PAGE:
Babies spell end to role equality

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The Independent Online
Modern couples who share the breadwinning and the housework invariably revert to traditional husband-and-wife roles after having a baby, new research has shown.

According to the psychologist Gill Cappuccini even the most "right-on" couples are likely to suspend their ideals when they become parents.

Often the man's job will assume more importance than the woman's while the wife does more of the housework and child care.

Ms Cappuccini and her colleague Ray Cochrane, from Birmingham University, studied 100 married couples who were expecting their first babies.

About two-thirds were living together in an equal partnership, both having jobs and sharing domestic chores like housework, shopping, cooking meals and washing-up.

But in almost all cases this arrangement did not last as the wife stayed at home looking after the new baby while her husband went to work.

Ms Cappuccini, who presented her findings at a British Psychological Society conference at Strathclyde University yesterday, said: "In nearly all cases the man's career becomes more important after the birth.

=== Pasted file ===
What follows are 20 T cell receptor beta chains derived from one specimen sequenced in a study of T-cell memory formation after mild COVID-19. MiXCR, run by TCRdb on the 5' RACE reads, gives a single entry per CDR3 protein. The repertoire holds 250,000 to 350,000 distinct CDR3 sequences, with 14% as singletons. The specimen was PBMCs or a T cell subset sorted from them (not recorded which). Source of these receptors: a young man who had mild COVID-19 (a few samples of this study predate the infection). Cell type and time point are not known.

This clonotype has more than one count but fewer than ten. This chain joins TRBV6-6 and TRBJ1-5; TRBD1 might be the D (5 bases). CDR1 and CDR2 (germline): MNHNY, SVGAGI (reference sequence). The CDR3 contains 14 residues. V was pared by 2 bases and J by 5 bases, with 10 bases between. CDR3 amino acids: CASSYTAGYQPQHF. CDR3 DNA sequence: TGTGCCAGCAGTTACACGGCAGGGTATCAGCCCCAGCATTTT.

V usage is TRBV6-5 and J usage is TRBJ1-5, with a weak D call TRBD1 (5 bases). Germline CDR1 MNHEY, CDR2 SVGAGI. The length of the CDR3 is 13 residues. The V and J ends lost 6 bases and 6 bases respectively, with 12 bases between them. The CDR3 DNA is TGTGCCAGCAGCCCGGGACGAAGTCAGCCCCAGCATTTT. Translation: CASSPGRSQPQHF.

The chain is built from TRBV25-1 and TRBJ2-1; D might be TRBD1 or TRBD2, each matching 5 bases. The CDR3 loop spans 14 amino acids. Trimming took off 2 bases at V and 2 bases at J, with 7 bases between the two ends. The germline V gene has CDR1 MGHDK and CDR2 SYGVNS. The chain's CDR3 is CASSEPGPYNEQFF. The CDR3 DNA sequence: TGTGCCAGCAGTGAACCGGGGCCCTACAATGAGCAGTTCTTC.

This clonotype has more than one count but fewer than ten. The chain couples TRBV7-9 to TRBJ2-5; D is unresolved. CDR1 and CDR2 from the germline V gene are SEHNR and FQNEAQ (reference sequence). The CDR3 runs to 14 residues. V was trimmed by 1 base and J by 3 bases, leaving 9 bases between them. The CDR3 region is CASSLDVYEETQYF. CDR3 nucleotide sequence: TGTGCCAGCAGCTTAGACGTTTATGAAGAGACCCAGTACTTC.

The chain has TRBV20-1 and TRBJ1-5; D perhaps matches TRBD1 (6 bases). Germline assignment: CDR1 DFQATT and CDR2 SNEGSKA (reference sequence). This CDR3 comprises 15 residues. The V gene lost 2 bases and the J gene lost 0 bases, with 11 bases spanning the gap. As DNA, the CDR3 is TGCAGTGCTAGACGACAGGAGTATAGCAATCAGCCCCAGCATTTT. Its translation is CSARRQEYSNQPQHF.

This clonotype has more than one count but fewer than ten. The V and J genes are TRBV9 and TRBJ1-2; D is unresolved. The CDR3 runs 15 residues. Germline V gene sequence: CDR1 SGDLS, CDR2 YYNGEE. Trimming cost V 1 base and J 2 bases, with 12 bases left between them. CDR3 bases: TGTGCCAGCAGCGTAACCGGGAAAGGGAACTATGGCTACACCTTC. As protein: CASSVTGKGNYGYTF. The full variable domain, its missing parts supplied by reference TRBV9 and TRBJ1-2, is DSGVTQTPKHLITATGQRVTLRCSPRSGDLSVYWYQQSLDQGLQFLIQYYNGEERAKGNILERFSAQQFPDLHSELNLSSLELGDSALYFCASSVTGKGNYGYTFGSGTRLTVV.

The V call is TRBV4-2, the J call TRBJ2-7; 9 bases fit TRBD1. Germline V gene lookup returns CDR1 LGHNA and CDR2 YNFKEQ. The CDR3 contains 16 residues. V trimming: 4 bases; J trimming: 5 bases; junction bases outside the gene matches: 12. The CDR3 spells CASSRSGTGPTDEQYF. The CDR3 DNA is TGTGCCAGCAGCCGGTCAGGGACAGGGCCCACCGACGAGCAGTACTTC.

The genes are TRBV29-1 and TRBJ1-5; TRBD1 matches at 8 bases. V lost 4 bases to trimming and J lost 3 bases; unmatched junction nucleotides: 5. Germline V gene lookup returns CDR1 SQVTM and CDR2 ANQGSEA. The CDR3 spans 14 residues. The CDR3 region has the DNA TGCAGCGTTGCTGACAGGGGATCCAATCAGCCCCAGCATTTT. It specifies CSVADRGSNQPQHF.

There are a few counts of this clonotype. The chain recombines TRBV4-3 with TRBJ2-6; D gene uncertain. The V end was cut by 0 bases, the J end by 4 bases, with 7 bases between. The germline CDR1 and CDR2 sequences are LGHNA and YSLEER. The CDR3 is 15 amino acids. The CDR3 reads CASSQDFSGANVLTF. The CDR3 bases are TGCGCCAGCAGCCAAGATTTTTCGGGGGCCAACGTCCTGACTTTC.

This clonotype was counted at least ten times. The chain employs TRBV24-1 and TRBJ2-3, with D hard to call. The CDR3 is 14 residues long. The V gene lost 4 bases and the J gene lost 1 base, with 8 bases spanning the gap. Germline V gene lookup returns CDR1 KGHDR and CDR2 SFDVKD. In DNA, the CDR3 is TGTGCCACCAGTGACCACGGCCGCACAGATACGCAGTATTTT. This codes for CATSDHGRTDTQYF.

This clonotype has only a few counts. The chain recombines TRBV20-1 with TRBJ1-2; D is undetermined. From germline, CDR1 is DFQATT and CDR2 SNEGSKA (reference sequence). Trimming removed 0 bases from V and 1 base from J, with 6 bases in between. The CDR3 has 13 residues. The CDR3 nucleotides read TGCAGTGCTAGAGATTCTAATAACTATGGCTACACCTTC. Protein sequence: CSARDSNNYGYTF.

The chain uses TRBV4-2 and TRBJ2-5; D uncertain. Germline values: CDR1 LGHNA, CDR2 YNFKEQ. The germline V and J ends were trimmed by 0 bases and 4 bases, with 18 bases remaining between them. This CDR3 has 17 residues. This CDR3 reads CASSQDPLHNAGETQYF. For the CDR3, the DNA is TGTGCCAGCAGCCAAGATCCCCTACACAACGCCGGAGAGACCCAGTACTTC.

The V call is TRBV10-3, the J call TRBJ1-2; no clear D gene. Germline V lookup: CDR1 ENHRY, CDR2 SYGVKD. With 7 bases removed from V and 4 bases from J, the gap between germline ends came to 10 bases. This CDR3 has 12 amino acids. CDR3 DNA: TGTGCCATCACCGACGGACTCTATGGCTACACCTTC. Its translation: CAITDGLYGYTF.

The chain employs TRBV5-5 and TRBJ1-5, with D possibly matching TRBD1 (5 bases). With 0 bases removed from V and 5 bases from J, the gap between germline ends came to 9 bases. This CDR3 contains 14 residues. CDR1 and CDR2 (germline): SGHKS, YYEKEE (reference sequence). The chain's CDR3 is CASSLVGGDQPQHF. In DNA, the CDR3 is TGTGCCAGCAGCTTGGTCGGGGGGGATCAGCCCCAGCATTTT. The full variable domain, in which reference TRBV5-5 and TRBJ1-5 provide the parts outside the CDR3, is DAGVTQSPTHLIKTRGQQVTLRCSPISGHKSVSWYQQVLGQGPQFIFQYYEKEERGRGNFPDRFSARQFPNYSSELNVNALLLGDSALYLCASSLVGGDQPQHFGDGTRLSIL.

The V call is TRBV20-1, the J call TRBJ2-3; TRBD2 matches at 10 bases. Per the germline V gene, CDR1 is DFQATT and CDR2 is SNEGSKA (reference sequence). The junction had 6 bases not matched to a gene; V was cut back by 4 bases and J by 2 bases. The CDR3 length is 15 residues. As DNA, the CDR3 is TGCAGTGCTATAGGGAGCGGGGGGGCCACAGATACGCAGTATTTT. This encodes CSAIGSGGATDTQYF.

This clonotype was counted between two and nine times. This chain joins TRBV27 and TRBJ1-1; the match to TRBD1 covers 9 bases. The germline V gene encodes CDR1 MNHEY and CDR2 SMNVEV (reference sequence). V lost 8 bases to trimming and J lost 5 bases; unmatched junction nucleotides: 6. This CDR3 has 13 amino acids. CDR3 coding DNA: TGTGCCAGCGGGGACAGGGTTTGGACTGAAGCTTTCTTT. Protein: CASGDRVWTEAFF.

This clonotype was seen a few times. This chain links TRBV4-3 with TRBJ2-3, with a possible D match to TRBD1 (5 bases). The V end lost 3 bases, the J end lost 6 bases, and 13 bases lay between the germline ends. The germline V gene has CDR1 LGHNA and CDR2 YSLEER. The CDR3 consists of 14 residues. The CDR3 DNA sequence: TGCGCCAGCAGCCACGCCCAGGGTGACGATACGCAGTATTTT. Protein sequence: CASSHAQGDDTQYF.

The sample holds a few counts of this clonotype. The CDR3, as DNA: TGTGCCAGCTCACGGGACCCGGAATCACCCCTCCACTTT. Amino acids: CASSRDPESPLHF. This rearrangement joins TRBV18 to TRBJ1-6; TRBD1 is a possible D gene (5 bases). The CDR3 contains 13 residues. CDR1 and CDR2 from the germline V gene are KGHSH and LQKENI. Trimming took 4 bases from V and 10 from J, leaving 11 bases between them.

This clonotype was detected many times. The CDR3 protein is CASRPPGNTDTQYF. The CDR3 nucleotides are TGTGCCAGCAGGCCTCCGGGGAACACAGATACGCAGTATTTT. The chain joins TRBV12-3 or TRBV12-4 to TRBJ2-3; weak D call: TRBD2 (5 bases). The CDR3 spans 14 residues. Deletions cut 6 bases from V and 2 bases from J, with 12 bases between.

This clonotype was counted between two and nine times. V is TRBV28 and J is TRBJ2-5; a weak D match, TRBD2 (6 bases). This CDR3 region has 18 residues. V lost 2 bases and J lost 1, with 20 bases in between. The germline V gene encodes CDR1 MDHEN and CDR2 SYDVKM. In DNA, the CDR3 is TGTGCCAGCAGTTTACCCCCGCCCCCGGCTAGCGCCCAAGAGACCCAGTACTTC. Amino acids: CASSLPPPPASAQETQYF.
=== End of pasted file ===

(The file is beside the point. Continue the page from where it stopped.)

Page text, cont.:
"Sometimes promotion is more sought after because of the extra financial responsibilities, or the woman finds herself stepping back from her career a little bit. Soon this begins to affect everything else and life is never quite the same again.

"Some of these people said what an unexpected shock it was when the baby arrived in the house. They try to make sense of a very new situation and find themselves adopting the old traditional roles."

In the majority of cases people were quite happy with the new arrangement and marital satisfaction remained high.

Some couples who had strict demarcation lines in the home - the husband doing all the cooking, for example - managed to carry on in much the same way after the birth, said Ms Cappuccini. But this was not the case for couples who generally shared domestic tasks.

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